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Earth Science
It's The Great Circle, Columbus!

Earth Science
Earth Science


It's The Great Circle, Columbus!
Print It's The Great Circle, Columbus! Reading Comprehension


Reading Level
     edHelper's suggested reading level:   grades 9 to 10
     Flesch-Kincaid grade level:   8.81

Vocabulary
     challenging words:    declination, semi-circles, angular, ocean-going, cartographers, cartography, hypothesis, calculate, precise, meridian, accurate, personal, direct, sphere, parallel, navigation
     content words:    Since Earth, Geomagnetic North Pole, Geomagnetic South Pole, North Pole


It's The Great Circle, Columbus!
By Trista L. Pollard
  

1     When Columbus first mentioned that the Earth was round, he had very few supporters. However, once he was lost and proved his hypothesis, a completely new area of science emerged. Cartography, or the science of designing maps, became extremely important to explorers and sailors who were seeking new lands to inhabit. It's still important today because maps are the reason we know more information about the changes to our planet's surface, and we are able to locate specific places on Earth.
 
2     Since Earth is a sphere, scientists use the Earth's axis of rotation to determine reference points for directions. The geographic north and south Poles are the points where the Earth's axis of rotation intersects the surface of our planet. As you know, the equator lies halfway between the poles. This parallel separates our planet into the Northern and Southern hemispheres. Parallels are the many circles that run east and west around the Earth (well at least on maps and globes). They are referred to as parallels because they are parallel to the equator. Parallels are labeled N for north of the equator and S for south of the equator. Cartographers measure the distance between these parallels in degrees of latitude.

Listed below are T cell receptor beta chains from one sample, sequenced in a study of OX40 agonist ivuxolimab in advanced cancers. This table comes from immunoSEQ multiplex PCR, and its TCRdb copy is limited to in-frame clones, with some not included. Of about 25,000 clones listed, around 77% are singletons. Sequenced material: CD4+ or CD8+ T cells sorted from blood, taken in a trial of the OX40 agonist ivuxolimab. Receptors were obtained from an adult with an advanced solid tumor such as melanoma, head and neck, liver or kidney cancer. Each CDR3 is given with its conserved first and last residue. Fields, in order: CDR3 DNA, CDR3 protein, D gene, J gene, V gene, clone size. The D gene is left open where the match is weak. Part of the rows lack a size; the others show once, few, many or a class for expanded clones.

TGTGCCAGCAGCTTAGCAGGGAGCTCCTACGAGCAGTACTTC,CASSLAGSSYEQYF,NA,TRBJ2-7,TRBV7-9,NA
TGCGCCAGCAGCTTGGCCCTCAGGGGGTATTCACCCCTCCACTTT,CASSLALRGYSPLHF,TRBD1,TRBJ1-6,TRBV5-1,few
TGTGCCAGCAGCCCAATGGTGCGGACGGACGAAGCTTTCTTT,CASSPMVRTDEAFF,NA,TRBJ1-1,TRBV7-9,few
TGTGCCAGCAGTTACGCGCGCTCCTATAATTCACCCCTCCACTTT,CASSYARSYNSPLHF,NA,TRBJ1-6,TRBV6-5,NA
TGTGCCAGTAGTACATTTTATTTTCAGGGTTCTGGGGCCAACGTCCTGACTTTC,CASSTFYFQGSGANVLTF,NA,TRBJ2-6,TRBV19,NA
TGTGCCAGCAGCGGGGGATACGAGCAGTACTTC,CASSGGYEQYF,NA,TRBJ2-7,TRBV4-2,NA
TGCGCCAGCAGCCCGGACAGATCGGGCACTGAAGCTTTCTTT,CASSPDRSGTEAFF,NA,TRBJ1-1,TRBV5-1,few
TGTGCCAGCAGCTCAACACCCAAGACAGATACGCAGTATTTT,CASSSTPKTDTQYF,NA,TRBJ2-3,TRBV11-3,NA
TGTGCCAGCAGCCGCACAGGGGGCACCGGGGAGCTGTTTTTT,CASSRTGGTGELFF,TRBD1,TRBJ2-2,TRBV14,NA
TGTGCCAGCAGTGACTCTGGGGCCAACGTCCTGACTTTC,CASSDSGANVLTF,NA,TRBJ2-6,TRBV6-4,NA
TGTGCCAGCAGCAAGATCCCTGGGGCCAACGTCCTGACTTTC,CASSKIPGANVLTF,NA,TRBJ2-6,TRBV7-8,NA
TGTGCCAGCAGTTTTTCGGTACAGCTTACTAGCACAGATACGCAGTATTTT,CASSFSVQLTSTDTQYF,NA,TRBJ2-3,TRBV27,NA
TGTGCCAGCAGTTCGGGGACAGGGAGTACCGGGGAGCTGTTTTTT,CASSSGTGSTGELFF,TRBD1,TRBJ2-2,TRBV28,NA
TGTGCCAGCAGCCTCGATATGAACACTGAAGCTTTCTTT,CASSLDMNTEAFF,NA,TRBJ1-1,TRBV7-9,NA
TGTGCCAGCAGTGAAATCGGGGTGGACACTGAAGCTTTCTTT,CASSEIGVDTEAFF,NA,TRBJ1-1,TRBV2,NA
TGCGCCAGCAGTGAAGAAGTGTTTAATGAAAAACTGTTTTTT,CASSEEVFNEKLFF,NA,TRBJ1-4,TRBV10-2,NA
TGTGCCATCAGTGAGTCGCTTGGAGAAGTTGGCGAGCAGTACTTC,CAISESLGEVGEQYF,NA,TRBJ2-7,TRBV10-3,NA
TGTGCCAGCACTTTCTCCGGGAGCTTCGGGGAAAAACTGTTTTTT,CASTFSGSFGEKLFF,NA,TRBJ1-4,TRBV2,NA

3     Latitude is the distance north or south of the equator, which is 0 degrees latitude. Latitude is also referred to as an angular measurement. Since the distance from the equator to each of the poles is 1/4 of a circle (circle is 360 degrees), the latitude of each pole is 90 degrees. Another neat fact is that the actual distance of 1-degree latitude equals 1/360th of the Earth's circumference. That is equal to 111 kilometers. For every degree of latitude, there are sixty minutes ('). Each minute of latitude is equal to sixty seconds ("). Every minute of latitude equals 1.85 kilometers. If we were to locate the city of Washington, D.C., its latitude would be 39 degrees N. If we wanted a more precise measurement, then Washington, D.C., is located at 38 degrees 53' 23'' N latitude.

Paragraphs 4 to 8:
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